The Old Town of Baku (Icheri Sheher) is beautiful, and has retained its original, medieval walls. Just walking through the narrow streets here is a pleasure in itself. The buildings have a slightly Ottoman appearance, but now and then, you come across a really old structure that transports you back a few centuries ago, when Baku was but a small town, with no easily available drinking water, and subject to howling winds and the capricious tides of the Caspian Sea. The better-known points of reference in the Old City are the Shirvanshah Palace, which is one of the only remaining palaces in the country (along with the one in Shekhi). The architecture is very beautiful, but the inside of the buildings is totally whitewashed, and does not retain any original finishings. Nonetheless, this is a very interesting sight to spend 30 minutes to an hour discovering. Plus, you have some beautiful views of the city from here – check out in particular the interesting juxtaposition of the modern TV tower up on the cliff towering above the city, with the centuries-old minarets of the Palace. Quite intriguing.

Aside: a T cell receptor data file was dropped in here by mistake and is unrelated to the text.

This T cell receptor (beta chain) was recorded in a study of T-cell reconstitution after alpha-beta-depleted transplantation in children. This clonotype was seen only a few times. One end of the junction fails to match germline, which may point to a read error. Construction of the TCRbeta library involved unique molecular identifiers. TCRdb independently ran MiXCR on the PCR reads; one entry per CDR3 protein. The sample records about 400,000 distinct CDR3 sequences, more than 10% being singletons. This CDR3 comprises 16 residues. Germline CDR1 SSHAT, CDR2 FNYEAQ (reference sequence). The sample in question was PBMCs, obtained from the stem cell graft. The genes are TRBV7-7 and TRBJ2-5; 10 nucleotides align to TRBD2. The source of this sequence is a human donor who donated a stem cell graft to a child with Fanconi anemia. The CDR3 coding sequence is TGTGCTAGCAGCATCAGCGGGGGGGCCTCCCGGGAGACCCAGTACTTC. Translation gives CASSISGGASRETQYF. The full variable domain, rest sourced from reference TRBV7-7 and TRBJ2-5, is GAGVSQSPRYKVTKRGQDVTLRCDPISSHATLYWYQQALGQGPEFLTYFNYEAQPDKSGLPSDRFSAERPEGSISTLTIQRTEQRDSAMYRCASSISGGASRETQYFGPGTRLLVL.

Then, the other unavoidable sight it the so-called Maiden Tower, a round tower, apparently unique in its construction, the function of which historians cannot properly determine. Was it a defensive structure, a Zoroastrian sacrificial altar? No one apparently knows for sure. You can climb up to the top, for some great views over the Old City, and off into the Caspian Sea. Definitely one of the must-sees of Baku. Oh, and there’s a great art gallery just on the little side street next to the Tower, right next to a bookstore that’s also fun to wander into. And for anyone interested in carpets, most of the shops are around here too.Otherwise, the main pleasure of the city is walking around the Old City itself, then circling its walls from the outside to admire the incredible palaces and houses that the oil barons of the early XX-th century had built for themselves. Some buildings stand out in particular, for example, the Opera House is simply breathtaking. The Philharmonic building is also quite beautiful, and in general you’ll have an enjoyable full day just walking around gazing at these wonderful buildings.